AN ONLINE food market for Stirling has been rescued after a threat of closure.

Stirling Food Assembly was set to close after the French organisation behind it announced this summer it would be pulling out of the UK, closing all 70 of its markets.

However, Cork chef Jack Crotty, known as The Rocket Man, has come to the rescue with a new platform NeighbourFood.

Stirling’s market is managed by Forth Environment Link, which had vowed to find a solution to allow services to continue and meet the city’s growing appetite.

The new platform will work in a similar fashion and allows local farmer and small-scale producers to shell their produce directly and keep an 80 per cent share of the profit.

Emily Harvey, development manager at Forth Environment Link, explained: “Food Assembly may not be performing well across the UK, but Stirling is bucking that trend.

“We’re ranked among the top five Food Assemblies in the UK and have attracted over 2,000 members.

“We’re really looking forward to working with Jack and his team and building on what we have grown here in Stirling.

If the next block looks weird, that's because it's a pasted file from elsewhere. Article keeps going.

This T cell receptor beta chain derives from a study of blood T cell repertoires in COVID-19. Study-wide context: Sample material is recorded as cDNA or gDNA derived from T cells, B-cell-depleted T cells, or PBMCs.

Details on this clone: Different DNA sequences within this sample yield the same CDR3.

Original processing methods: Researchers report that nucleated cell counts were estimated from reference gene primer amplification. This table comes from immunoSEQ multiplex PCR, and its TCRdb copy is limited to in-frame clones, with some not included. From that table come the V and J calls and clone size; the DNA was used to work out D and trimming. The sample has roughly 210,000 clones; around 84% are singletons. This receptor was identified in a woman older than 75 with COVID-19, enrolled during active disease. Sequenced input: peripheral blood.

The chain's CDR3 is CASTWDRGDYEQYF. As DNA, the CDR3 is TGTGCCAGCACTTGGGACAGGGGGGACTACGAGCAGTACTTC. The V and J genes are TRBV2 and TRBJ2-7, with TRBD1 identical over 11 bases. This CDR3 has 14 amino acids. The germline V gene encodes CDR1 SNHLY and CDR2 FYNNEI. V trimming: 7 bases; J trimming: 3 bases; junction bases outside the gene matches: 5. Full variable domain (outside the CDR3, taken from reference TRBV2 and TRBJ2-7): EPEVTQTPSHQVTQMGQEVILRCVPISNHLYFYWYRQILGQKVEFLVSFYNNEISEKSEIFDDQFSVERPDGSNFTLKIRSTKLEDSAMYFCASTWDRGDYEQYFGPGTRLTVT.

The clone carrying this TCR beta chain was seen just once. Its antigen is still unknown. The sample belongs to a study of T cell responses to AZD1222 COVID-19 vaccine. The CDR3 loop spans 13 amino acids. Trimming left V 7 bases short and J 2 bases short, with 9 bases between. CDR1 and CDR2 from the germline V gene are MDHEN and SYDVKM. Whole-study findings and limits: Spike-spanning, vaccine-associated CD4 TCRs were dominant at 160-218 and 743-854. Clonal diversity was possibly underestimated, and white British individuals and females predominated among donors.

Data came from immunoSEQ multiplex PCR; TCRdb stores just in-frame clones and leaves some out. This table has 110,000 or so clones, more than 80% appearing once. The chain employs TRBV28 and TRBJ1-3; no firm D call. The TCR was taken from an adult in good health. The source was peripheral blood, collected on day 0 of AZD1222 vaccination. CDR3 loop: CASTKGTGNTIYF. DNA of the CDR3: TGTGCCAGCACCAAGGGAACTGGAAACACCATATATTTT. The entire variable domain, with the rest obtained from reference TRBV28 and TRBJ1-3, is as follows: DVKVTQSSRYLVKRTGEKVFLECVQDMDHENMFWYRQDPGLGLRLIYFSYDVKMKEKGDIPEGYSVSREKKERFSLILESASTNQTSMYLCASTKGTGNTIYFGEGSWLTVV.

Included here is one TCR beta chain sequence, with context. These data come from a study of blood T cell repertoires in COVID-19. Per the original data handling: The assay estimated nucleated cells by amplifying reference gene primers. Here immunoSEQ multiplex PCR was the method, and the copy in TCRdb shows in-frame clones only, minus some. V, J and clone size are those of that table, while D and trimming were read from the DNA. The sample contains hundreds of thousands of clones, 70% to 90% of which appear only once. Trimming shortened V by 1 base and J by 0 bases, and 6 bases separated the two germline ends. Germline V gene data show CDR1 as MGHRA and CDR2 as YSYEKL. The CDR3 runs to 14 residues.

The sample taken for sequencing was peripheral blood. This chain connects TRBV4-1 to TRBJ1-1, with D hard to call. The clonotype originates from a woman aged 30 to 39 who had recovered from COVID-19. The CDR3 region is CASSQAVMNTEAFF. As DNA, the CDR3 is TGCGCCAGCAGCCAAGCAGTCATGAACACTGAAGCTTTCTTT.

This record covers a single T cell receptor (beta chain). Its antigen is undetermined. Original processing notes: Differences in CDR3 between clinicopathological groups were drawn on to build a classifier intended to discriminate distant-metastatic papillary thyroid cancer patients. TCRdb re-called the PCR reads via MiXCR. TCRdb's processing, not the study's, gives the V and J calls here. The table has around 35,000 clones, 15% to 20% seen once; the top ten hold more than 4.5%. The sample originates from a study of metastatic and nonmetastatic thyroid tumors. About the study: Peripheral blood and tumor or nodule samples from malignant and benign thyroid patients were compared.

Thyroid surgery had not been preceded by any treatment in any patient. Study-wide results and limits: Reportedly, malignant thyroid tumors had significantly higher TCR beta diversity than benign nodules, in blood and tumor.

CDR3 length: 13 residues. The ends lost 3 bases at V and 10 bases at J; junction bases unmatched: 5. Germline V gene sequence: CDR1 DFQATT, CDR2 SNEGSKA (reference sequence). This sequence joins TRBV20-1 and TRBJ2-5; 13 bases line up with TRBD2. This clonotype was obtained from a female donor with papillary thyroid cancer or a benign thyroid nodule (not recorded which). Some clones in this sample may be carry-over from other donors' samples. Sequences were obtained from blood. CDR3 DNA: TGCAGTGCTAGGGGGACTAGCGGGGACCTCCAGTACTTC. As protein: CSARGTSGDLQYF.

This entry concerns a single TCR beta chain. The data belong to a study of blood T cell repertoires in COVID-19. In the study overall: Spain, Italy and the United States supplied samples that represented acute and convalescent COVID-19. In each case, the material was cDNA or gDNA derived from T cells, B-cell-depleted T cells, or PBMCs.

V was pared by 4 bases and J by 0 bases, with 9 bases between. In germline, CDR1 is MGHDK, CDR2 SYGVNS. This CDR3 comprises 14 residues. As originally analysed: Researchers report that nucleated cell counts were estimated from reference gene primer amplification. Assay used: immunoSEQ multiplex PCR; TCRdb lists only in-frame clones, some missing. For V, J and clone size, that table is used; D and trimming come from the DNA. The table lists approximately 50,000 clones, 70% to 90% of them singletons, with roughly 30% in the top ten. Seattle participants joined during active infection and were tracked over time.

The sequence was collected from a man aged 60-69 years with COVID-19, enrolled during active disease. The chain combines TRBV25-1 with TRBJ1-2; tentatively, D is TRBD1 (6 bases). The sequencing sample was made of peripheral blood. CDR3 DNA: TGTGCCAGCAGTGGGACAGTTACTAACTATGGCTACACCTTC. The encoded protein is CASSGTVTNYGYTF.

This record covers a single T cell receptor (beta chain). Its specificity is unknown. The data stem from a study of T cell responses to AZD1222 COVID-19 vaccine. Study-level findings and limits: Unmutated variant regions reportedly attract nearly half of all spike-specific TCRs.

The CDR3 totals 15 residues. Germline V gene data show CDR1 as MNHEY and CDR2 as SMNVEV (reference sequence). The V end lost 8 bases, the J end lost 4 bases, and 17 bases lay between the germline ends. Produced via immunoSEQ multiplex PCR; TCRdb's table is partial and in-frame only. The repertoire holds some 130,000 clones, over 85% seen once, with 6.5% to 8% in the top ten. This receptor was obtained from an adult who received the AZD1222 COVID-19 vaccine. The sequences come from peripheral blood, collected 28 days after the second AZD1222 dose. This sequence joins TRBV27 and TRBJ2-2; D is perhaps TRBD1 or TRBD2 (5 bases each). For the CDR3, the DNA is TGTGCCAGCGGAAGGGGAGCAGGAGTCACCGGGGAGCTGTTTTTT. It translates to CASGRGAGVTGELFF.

“Like Food Assembly, NeighbourFood will be a sustainable way to food shop, that supports local producers and cuts down on food miles.”

The new service should be operational with the first collection taking place at Stirling High School tomorrow, Thursday October 4.

Founder Jack Crotty, who began his career as a chef, set up his The Rocket Man restaurant six years ago, looking to use local produce to create “quick food”.

Since then the entrepreneur has also started running farmers’ markets from a derelict farmyard in Cork, where he also sells his own salad produce.

Jack said: “As a small-scale producer and chef, I understand the challenges local producers face to get a fair price and the difficulties people experience trying to source fresh local produce.

“NeighbourFood aims to solve both of these issues and build a community at the same time. We can’t wait to launch the new market and get our teeth stuck in!”